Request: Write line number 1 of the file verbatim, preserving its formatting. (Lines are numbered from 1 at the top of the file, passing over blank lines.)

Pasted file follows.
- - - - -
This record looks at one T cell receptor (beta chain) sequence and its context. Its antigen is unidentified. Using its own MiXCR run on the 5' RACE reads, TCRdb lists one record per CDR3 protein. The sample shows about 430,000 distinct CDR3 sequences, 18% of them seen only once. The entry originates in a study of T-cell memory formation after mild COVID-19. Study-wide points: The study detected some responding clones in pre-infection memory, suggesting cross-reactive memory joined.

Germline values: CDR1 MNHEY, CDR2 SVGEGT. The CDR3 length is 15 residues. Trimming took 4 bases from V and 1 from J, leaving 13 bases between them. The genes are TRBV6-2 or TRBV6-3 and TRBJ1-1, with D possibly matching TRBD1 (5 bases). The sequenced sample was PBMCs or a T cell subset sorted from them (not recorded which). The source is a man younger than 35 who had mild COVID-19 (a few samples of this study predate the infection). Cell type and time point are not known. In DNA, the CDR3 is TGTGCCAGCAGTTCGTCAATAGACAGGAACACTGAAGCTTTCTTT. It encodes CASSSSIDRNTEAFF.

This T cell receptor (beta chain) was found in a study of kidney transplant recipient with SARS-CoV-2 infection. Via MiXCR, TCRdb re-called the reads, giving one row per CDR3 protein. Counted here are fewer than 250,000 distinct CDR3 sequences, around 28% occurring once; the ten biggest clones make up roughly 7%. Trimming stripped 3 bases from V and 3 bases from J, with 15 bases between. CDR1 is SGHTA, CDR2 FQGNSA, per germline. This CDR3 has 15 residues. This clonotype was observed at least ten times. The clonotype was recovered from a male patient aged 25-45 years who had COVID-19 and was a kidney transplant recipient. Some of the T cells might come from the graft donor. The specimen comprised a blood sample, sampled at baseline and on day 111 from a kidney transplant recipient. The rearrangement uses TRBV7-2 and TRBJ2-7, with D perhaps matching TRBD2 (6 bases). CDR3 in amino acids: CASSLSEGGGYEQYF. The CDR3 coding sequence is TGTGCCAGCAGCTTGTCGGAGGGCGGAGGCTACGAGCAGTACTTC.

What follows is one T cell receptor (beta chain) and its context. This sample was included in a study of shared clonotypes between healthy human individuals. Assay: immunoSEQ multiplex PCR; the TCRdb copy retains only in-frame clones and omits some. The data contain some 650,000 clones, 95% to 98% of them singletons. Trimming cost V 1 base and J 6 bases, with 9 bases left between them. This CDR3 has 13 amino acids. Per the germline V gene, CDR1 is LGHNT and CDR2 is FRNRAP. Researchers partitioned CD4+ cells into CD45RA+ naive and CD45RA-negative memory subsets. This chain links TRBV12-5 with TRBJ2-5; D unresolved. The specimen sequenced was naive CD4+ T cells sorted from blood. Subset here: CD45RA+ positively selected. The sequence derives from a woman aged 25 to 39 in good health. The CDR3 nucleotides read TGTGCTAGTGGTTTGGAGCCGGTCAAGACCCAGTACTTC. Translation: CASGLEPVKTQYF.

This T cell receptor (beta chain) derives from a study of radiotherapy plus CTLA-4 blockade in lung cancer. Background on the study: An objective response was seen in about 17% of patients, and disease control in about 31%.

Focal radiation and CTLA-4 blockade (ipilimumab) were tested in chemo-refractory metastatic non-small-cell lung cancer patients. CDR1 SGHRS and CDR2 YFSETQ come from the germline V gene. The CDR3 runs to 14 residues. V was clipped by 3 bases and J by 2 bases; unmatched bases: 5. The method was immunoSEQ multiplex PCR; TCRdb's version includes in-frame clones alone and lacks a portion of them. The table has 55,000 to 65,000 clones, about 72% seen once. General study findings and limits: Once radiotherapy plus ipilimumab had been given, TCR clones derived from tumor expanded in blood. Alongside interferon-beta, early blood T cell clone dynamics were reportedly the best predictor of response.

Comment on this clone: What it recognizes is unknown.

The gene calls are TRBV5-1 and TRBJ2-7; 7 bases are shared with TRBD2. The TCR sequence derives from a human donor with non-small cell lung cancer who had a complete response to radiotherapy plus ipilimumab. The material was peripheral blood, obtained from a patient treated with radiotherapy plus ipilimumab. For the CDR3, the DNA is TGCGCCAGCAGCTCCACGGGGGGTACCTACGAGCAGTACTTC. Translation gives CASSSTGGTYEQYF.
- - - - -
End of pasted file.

This record looks at one T cell receptor (beta chain) sequence and its context. Its antigen is unidentified. Using its own MiXCR run on the 5' RACE reads, TCRdb lists one record per CDR3 protein. The sample shows about 430,000 distinct CDR3 sequences, 18% of them seen only once. The entry originates in a study of T-cell memory formation after mild COVID-19. Study-wide points: The study detected some responding clones in pre-infection memory, suggesting cross-reactive memory joined.